Channel Partners and the End of the Telephony Fairy Tale

28 Jun 2021

Once upon a time there were premises-based telephony systems, and it was like a fairy tale – channel partners provided necessary and important products and services and reaped the rewards. Selling big pieces of hardware along with software, installation, ongoing maintenance, service and support, channel partners were able to grow successful businesses. With unified communications (UC), channel partners including VARs and managed service providers (MSPs) could add even more value on top of the PBX – messaging, conferencing, mobile apps, etc.

But along came the cloud, and the fairy tale began to vanish like pixie dust. Slowly fading were the large margins from selling hardware, along with the installation, maintenance, and service revenues. Instead of selling tens of thousands (or even hundreds of thousands) of dollars worth of equipment and services, channel partners needed to change their business models to sell recurring cloud licenses with much lower margins. While switching from the on-prem Capex model to the cloud’s Opex model is beneficial to most end-user organizations, it creates significant challenges to most channel partners. For many VARs, it’s been challenging to transition into a recurring revenue stream that greatly impacts their bottom lines.

Adding to the situation, some cloud providers eliminated the middleman altogether by enabling customers to purchase cloud services directly from their websites or digital storefronts. While competing with channel partners was rare in the on-premises days, it’s become more and more common in the cloud world.

In recent years, vendors have been slowly taking ownership and control away from VARs. In many cases, channel partners are sales agents receiving referral fees, as the vendor becomes responsible for the customer relationship and account management. While this agent model isn’t new, it’s taken on renewed importance in the cloud world, as agents don’t have to deal with inventory, installation, services, etc.

Fortunately, smart channel partners, and those working with the right vendors, can still find ways to add value, maintain customer relationships, and remain profitable.

Considerations in a Cloud World

With the rise in demand for cloud services, especially since the pandemic and the need for more flexible approaches to communications and collaboration, channel partners need to evaluate their business models, vendor partnerships, and path to the future.

What are some things channel partners should consider in today’s cloud world?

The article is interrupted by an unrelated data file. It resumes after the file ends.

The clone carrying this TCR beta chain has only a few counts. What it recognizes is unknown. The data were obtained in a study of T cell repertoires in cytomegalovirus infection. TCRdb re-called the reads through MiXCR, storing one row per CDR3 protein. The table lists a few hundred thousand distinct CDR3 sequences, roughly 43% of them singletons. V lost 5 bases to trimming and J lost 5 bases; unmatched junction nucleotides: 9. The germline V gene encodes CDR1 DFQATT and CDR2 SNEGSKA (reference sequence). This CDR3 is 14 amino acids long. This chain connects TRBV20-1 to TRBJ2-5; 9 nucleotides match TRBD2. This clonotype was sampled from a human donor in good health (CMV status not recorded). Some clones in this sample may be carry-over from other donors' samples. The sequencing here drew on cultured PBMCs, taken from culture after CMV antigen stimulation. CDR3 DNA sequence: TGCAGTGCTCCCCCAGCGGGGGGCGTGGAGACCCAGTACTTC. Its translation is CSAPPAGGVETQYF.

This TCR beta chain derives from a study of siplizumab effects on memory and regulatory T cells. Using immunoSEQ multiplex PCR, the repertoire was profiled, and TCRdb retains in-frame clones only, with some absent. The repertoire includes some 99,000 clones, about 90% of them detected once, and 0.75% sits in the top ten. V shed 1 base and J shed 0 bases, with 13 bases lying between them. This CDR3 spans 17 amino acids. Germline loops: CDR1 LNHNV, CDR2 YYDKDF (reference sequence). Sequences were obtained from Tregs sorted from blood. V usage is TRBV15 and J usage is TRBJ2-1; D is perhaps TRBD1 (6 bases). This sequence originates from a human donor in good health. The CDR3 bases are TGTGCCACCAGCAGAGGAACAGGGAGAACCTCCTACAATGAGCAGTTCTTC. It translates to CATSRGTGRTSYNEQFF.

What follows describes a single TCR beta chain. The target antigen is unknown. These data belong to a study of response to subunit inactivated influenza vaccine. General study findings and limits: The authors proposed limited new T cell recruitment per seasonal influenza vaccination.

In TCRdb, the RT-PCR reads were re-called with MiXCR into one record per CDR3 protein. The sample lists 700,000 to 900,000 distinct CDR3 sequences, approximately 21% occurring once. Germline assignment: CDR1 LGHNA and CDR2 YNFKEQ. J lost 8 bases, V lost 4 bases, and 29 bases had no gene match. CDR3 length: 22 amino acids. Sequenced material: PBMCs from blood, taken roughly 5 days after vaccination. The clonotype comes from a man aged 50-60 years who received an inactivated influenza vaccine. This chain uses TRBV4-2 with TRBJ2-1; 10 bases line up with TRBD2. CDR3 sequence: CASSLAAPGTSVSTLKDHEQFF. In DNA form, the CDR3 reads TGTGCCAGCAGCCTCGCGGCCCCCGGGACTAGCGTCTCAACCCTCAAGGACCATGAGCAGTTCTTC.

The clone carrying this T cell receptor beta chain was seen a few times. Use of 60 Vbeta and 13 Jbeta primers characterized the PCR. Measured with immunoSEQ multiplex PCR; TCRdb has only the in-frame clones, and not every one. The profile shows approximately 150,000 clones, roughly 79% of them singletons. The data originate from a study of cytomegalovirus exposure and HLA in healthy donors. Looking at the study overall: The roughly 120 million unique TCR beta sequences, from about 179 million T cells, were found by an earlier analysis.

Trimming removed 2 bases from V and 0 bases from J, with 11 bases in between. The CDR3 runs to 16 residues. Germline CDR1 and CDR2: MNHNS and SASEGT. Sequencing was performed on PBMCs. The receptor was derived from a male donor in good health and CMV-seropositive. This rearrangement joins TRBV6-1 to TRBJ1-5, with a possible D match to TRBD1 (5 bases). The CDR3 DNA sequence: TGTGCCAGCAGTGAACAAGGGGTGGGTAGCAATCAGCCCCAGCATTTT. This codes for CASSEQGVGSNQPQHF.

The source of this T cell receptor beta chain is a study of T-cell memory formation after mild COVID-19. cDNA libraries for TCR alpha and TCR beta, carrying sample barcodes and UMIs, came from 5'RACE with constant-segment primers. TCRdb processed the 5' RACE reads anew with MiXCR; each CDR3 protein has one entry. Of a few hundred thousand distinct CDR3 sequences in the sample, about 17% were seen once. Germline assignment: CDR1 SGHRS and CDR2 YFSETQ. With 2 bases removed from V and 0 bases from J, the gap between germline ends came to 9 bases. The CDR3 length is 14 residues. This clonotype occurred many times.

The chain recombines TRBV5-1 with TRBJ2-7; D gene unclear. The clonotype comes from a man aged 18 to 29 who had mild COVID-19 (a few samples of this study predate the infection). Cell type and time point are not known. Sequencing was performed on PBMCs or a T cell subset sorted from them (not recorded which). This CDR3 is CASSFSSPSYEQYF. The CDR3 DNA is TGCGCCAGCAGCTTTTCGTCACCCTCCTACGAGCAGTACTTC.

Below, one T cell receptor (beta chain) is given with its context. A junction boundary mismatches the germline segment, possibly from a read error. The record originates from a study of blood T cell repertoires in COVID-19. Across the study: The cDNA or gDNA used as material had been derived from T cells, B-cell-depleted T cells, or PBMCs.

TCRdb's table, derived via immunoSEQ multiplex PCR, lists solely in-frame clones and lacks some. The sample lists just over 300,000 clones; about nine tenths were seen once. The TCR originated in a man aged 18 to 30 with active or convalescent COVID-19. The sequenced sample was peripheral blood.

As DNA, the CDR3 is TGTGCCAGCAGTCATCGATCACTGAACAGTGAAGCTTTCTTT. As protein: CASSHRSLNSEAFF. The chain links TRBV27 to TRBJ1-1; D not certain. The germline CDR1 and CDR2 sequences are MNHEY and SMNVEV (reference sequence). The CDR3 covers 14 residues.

• First, work with a vendor that values partner relationships and takes a partner-first approach. Not all vendors are equal when it comes to their channel approach and strategy. Partners should not only look at the UCaaS vendors’ offerings, but look for a provider that offers flexible financial models and programs. Consider issues such as who owns the customer relationship, what financial incentives does the vendor provide, are there various options such as managed, wholesale, or white label services? Does the vendor want a true partnership, or just a lead referral? What tools does the vendor provide to help the partner? Does the vendor compete with its partners?
  • Next, identify ways you can add value to the UCaaS sale, including support services, integration with vertical and horizontal applications, training and adoption programs, network services, cloud migration, etc. If your organization has professional services experts, identify ways your customers can benefit from these services. When it comes to UCaaS, many organizations will need some kind of professional services, whether customization or integration with specific applications, for example. Taking it a step beyond offering these services, look for a vendor that allows you to include your services (non-recurring and/or monthly recurring) on the customer invoice, providing a single invoice for customers with both the vendor’s services and yours included.
  • Find ways to go beyond selling just a UCaaS solution. For example, look to contact center as a service (CCaaS) to add additional value and profitability. CCaaS adds tremendous value to the UCaaS sale in terms of synergy, while providing additional customization requirements and opportunities.
  • Consider hybrid cloud opportunities. Just as there’s no one cloud size that fits all, there’s no one path to the cloud. Not all companies will move completely to the cloud all at once and instead prefer a gradual migration that leverages some of their investments. This creates a real opportunity for you to guide customers along their migration journey, strengthening your relationship with them and likely surfacing additional revenue opportunities along the way.
  • Also, don’t forget about devices and peripherals. Endpoints and devices such as DECT phones, attendant consoles, conference phones, and more can increase profitability.

For more insights about the changing dynamics and how channel partners can succeed and thrive, I invite you to attend a Channel Futures webinar I’ll be presenting with Mitel’s CMO Dave Silke, along with Peter Johnson, Chief Operating Officer, BSB Communications. Please join us on Tuesday, June 29, at 2:00 PM Eastern Standard Time. We’ll be discussing the changing role of the channel in today’s market and what partners need to be thinking about to differentiate themselves in a subscription-based world.

You’ll learn about:

  • Key trends in the communications market that will impact your business this year
  • Hidden cloud opportunities and how to identify them with your customers
  • The unexpected ways you can grow your cloud business without changing your business model

For more information and to register for the webinar, click here. I hope to see you there!


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